“This bill is a direct threat to the nearly one million men and women who work in the domestic plastics industry,” business group chairman Tony Radoszewski said in a press release. “In addition, this misguided legislation could have the unintended consequence of increasing greenhouse gas emissions.”
Similar to President Biden’s response to criticism of his green energy initiatives, Lowenthal responded that the bill would simply move jobs and dollars to more environmentally friendly industries.
“Despite claims from the plastics industry, our bill will create jobs through massive investments in infrastructure, spur more sustainable products to enter the market and create a true national market for recycled materials,” he said. said Lowenthal.
Coffee has recognized that single-use substitutes for plastics involve the creation of greenhouse gases, just like any manufactured product. He said the ideal solution were reusable substitutes, such as the already widely used reusable grocery bags. Some consumers also carry their own food utensils and Berkeley recently launched a pilot program in restaurants and cafes that used reusable cup loans.
But a significant part of the problem is unnecessary packaging that could simply be disposed of, according to Claudia Deeg of advocacy group CALPIRG.
“We don’t need to wrap every online order in layers of plastic packaging,” she said.
Environmentalists also complain about the plastics industry’s disproportionate lobbying power, a factor also noted by Coffee.
“The plastics industry – and the fossil fuel industry, of which it is a part – does not hesitate to invest its money to influence policy makers,” he said.
Lowenthal, meanwhile, acknowledged that if his proposal was not approved in its entirety, some parties might make it law; “If not all in the same bill, then at least by other legislation.”
The state takes the lead
With the future of federal legislation blurry, plastic reduction advocates want to continue building momentum in California.
Perhaps the biggest prize currently listed is Allen’s SB 54, versions of which have been vetted in the Senate and the Assembly over the past two years, but have never made it out of the bureaucratic glove of the Legislature to get to the governor’s office.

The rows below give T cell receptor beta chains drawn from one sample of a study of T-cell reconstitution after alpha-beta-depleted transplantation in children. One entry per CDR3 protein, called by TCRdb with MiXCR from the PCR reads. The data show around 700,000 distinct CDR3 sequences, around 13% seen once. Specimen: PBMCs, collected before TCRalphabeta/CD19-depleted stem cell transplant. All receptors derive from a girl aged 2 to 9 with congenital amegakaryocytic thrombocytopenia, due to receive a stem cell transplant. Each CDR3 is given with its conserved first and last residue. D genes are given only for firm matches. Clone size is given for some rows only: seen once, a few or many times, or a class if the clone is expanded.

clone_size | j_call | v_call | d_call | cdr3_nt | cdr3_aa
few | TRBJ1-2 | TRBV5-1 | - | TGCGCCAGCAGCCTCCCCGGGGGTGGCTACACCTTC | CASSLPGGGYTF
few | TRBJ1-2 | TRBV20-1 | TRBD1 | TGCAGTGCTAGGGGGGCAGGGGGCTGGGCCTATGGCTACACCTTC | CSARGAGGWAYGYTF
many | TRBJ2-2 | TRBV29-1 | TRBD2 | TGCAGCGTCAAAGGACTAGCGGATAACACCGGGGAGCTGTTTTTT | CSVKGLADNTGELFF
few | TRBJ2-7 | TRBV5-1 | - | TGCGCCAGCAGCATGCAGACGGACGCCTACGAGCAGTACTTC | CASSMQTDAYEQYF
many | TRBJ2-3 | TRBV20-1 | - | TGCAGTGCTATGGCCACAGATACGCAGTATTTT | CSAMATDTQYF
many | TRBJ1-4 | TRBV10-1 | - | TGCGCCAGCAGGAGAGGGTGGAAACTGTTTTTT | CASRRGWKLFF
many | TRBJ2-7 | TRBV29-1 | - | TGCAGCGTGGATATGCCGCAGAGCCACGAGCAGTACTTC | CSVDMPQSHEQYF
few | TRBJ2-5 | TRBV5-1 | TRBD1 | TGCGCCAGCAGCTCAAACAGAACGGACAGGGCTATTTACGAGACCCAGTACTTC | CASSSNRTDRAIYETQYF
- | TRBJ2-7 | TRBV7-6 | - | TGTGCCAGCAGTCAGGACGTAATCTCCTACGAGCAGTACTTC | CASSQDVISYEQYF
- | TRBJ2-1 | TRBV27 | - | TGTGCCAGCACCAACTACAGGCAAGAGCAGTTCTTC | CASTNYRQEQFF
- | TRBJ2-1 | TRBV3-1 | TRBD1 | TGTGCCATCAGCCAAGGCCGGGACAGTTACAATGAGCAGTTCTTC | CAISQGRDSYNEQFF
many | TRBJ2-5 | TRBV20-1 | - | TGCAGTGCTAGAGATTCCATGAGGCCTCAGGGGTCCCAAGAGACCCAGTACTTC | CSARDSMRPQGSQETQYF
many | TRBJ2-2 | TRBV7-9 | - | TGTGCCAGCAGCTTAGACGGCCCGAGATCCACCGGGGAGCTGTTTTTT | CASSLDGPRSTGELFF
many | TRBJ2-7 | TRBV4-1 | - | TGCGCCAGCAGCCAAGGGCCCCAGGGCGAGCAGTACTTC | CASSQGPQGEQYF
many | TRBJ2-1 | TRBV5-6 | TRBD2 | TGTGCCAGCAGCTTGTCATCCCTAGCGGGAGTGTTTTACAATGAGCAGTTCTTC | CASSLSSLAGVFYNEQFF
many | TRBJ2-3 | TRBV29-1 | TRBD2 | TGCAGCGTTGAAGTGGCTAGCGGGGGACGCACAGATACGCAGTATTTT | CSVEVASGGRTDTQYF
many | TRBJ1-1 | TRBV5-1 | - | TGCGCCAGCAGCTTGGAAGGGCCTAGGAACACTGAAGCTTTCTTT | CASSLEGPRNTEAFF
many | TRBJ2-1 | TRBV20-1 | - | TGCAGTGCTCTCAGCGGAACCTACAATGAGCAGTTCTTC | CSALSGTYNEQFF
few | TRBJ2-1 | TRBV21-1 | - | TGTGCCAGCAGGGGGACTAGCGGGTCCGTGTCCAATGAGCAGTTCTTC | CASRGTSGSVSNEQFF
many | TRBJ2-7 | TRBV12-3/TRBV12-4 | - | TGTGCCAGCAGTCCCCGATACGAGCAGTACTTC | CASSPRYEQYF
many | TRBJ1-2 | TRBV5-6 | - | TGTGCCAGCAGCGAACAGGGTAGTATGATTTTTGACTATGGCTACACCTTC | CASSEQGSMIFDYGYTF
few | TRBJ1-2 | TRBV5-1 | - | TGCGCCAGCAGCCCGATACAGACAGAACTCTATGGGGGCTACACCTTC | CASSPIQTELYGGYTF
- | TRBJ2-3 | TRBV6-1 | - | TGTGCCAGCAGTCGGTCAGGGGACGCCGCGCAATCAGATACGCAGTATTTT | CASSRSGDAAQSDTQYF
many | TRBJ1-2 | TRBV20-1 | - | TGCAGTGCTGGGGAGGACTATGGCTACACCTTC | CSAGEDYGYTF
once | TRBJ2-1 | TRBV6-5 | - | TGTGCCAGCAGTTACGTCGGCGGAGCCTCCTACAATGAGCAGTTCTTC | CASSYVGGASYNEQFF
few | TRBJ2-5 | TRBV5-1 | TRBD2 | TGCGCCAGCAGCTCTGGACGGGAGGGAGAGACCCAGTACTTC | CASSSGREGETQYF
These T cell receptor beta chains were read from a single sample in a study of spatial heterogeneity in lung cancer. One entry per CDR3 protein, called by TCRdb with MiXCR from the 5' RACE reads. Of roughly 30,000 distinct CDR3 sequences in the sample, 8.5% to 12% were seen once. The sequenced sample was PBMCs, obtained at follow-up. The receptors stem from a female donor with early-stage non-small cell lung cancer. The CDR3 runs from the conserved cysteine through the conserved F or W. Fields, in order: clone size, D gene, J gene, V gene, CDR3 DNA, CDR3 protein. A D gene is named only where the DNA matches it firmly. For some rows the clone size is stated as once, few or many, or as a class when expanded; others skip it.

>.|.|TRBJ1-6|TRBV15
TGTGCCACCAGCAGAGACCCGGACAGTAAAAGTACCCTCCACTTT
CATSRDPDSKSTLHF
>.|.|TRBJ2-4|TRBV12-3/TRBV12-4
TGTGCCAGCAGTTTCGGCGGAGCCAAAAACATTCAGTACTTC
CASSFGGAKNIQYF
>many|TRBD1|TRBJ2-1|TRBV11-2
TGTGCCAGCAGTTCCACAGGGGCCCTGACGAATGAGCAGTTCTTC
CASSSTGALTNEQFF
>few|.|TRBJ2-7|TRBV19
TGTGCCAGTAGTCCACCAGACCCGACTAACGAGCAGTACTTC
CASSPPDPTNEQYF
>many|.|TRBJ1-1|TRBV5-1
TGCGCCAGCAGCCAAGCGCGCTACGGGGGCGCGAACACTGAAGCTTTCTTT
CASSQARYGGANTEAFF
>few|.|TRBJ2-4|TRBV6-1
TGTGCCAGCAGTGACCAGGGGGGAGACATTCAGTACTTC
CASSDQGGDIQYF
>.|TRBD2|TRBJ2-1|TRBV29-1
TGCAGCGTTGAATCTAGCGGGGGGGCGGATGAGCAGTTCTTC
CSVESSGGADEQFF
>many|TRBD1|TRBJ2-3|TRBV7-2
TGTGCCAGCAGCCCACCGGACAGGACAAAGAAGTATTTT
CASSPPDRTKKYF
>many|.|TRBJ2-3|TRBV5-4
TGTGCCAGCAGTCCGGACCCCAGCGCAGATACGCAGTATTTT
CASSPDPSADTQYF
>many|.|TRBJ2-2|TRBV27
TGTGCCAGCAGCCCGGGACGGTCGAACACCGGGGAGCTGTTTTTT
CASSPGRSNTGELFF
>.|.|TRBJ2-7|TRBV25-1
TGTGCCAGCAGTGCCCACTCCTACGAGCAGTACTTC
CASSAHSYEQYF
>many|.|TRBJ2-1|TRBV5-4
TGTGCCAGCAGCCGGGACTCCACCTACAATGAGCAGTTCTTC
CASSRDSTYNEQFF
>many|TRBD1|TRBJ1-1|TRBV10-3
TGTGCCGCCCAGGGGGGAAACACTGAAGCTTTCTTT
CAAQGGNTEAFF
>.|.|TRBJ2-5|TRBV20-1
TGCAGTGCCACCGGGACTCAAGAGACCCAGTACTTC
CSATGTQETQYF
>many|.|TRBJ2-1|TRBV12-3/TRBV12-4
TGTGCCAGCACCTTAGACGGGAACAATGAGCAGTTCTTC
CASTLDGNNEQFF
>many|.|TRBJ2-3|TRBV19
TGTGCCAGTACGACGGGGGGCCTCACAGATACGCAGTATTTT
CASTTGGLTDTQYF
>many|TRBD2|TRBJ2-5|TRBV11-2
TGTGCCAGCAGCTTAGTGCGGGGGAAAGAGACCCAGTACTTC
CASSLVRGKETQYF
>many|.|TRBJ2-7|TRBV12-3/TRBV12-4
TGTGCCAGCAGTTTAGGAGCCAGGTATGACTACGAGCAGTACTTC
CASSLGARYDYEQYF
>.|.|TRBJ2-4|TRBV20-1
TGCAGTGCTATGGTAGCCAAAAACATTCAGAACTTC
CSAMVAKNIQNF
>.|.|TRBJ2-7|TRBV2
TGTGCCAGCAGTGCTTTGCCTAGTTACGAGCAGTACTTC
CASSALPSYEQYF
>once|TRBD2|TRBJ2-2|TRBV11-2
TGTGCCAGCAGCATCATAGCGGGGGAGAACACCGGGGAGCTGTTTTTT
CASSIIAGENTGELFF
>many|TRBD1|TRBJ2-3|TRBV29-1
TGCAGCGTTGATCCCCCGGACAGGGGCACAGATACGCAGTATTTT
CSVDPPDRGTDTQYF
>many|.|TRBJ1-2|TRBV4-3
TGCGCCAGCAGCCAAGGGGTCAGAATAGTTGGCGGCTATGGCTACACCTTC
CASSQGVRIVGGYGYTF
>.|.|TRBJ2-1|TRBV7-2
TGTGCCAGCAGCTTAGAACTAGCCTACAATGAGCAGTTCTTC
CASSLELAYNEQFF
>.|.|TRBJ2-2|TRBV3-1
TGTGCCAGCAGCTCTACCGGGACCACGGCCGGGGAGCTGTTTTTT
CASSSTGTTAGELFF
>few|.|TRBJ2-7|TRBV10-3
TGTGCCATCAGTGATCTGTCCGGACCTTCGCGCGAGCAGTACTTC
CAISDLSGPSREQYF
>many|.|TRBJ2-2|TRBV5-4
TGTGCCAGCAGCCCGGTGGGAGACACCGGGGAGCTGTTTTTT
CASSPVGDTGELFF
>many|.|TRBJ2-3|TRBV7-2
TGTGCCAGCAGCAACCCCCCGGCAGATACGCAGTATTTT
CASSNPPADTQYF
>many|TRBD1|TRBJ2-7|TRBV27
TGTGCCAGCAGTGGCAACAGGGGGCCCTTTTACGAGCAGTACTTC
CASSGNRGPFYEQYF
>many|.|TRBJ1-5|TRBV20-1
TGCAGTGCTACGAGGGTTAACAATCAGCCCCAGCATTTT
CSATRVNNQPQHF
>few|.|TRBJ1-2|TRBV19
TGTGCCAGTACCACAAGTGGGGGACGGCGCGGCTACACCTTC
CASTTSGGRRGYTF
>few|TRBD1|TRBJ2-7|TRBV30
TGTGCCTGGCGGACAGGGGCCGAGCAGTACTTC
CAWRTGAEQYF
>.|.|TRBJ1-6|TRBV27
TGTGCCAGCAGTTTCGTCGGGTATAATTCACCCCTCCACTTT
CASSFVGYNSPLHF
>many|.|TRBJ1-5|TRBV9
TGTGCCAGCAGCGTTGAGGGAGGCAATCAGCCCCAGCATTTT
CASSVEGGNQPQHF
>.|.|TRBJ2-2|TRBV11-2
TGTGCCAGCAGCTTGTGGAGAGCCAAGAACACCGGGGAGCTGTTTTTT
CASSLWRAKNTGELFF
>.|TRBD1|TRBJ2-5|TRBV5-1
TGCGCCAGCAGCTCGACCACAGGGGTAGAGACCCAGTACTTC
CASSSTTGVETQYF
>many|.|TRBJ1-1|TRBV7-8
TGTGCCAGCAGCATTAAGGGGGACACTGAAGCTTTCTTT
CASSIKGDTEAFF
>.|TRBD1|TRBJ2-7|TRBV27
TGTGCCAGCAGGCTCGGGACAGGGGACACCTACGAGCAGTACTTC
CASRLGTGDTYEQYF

The bill would reduce waste by reducing the use of plastics and boosting recycling and compostables. The current version, removed from last year’s proposal, would ban manufacturers of single-use plastic packaging and single-use food products from selling, distributing or importing these products unless they are recyclable or compostable. .
As the Lowenthal Bill and the whirlwind of other proposed state laws signal growing concern about the issue, Coffee points to SB 54 as a potential watermark.
“If SB 54 passes, it could be that moment,” Coffee said. “Then other states could see what’s possible and follow suit, and that could help something nationwide as well. California is often the leader in this type of legislation. “
Allen was able to appease the American Beverage Association enough last year that the trade group did not oppose his bill – although the trade group did not support it either. The State Chamber of Commerce opposed this version, although most of the sources of their objections are not currently in the version proposed this year. Those provisions were removed, including a fine of up to $ 50,000 per day for violators and giving the state recycling authority the power to design a program that would ultimately reduce single-use waste by 75%.
“We are working with the industry to address their concerns while keeping our eyes on the price,” Allen said Wednesday March 31st. “It’s not about removing products and packaging. This is to encourage producers to use more sustainable materials and reduce unnecessary and expensive waste. “
Meanwhile, CALPIRG’s Deeg stressed the importance of continuous progress at the national and local levels to accelerate change at the national level.
“The more we can point to effective policies, the better our chances of a complete overhaul,” she said.
Summary of invoices
SB 54, which would require single-use plastics to be recyclable or compostable, attracted the most attention of plastic waste bills before the California legislature this year. But there are at least 11 other plastics proposals before state lawmakers.